Creating your own beer recipes

designing great beers

When I first started brewing I was completely by the book. I found a recipe and did exactly what it said making sure I had the very specific malt and hops and yeast mentioned. Pretty much all my beers were clones of other beers;

  • Goblin Queen was a clone of hobgoblin
  • Heather Ale was a clone of Fraoch
  • Kwackers was a clone of Pawel Kwack
    and so on.

I don’t know what made me decide to create my own recipe one day, probably just the fact that you always think, “this beer would be better if…”

Take A Beer Recipe And Tweak It

I’d say it’s a pretty sure bet that most recipes are the same in principle.You have a base malt and some specialty malts to add flavour, colour and that “something” a good beer always has. You also have hops, always bittering hops and usually aroma hops and of course you have the yeastie beasties who do the work of turning your wort into beer.

I started out pretty small, I took a recipe I had brewed a few times and I changed just one ingredient. You can do this with any recipe. If the grain bill is 95% pale malt and 5% crystal (low colour), switch out the crystal low colour for extra dark crystal or add some torrifed wheat. Not only will the beer look completely different but there will be subtle changes in the flavour.

Hops are the easiest thing to change up. If you swap say Fuggels (English hop) for a big bold, American hop like Citra. You’ll instantly get a different flavour and aroma in your beer.

This let me test out what different ingredients did, how they changed the beer. Then I did it again and again. I had eventually made 4 or 5 beers, each slightly different from each other and I had learned lots about what ingredients did, but I hadn’t learned to write my own recipe from scratch. I had been making tweaks of an American Pale Ale but it didn’t set me up to be able to make a stout for instance.

So as is always the case when I decide to try something new, to the internet and the books to do some research and somewhere I came across and bought a fantastic book Designing Great Beers by Ray Daniels. That moment was like a light bulb turning on. I don’t know why but that book just seemed to speak to me and suddenly I understood what made each beer unique.

double and pale

Now loads of brewers out there are really clever and can do all sorts of pen and paper maths to create their recipes, knowing how to work out the IBU or ABV etc. Unfortunately maths was never my strong suit so I use brewing software to guide me. I won’t teach you how to use it here as there are plenty of great tutorials out there, just google brewing software but this is something with which you can plug ingredients in and it will work out your figures, so if using Ray’s book and you want to make an American Pale Ale, you can look up the stats for this and plug away at your ingredients to get the colour, IBU, ABV etc to match and use the hints and tips in the book to ensure you are on the right page with flavours and aroma. If you don’t want to buy yet another brewing book, use the BJCP guidelines that are available online.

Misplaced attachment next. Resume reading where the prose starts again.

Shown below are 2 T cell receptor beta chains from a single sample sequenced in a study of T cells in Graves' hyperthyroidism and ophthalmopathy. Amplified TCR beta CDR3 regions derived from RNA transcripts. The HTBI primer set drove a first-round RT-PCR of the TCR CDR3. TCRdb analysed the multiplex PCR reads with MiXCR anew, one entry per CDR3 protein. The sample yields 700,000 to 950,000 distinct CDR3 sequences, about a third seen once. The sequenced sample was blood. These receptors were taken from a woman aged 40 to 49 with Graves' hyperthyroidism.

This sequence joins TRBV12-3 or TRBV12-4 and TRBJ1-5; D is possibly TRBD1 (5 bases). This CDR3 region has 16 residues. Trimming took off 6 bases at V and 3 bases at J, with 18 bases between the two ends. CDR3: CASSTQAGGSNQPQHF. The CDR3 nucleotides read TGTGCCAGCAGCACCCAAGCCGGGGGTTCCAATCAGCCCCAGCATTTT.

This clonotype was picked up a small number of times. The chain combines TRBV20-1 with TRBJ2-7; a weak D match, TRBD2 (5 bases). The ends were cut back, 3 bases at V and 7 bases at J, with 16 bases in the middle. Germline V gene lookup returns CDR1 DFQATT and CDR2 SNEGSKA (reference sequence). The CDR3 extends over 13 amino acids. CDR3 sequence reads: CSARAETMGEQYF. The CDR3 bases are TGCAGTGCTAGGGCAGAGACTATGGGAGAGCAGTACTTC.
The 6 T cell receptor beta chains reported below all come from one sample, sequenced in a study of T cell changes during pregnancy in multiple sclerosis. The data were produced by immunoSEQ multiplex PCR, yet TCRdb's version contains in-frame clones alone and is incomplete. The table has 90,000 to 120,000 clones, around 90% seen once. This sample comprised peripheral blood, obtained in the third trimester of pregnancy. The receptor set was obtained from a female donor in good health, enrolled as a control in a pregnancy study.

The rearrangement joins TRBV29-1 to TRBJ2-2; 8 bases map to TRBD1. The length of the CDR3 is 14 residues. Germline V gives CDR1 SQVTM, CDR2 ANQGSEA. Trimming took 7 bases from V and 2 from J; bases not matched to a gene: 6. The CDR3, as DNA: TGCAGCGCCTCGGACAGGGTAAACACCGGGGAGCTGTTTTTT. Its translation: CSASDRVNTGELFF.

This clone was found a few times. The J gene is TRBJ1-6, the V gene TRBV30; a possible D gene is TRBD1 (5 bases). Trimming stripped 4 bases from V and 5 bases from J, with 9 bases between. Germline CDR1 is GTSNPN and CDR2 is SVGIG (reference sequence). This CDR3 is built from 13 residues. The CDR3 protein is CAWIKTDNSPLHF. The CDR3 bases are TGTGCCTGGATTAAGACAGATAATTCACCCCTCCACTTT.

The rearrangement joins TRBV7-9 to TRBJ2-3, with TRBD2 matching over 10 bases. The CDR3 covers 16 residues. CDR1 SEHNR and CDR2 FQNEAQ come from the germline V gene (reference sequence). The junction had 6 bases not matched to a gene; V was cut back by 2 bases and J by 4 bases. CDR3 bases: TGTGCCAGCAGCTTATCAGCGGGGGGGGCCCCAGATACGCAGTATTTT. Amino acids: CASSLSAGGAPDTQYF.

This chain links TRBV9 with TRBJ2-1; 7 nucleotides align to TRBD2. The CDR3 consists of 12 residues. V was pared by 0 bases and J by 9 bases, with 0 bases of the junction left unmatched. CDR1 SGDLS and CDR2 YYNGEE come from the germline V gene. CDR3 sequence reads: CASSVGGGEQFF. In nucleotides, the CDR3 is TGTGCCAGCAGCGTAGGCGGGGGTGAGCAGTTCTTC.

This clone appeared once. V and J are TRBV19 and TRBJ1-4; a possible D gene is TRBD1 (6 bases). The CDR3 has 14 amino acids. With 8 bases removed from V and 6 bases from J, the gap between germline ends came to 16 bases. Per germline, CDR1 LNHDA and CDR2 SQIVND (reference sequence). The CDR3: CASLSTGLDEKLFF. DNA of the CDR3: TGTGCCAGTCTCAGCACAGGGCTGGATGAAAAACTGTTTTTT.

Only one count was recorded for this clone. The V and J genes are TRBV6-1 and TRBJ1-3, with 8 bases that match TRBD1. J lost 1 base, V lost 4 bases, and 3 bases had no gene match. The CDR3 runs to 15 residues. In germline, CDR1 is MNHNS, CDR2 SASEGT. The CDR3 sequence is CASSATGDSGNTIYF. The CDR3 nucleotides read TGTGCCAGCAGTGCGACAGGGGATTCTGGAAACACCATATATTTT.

Discussion on brewing software

Keep a journal

brewing journalThere is one other thing I recommend, keep a journal. Write down everything about your brewday. A recipe isn’t just a list of ingredients, the process, the techniques and sometimes the mistakes can make or break your beer. Write it all down so that when you brew that amazing IPA, you know exactly how you did it and a few months or years down the line if you want to recreate that beer or just wonder why beer X had a better flavour than beer Y, then your journal will have the answers.


Useful things to make a note of:

  • How much water did I mash with?
  • How old were the hops?
  • Different malt supplier?
  • Did I dry hop, for how long?
  • Did I use a bag when I put hops in the kettle or did I throw them in free?
  • What was the fermentation temperature?
  • Was there anything different I did on the brew day?

I even know of one brewer who notes the music he had playing on his brew days.



Crafty Corner – home-made beer tap handles

Kate and I had another fun crafty afternoon this week.  We made fancy tap handles for my beer serving board.

We have the ability to have 4 different kegs of beer at home but were using little plastic “picnic” taps to serve the beer. It worked ok but didn’t look very pretty and definitely lacked the “cool” factor. Especially at parties. So we decided to see if we could come up with a way to make it a bit cooler

We had picked up some taps cheap on eBay, unfortunately though they didn’t come with handles and handles on their own can be quite expensive. So, we decided to make our own. The taps are chrome and have a screw in the top where you would normally screw the handle on which is also chrome. We decided to have some fun with this.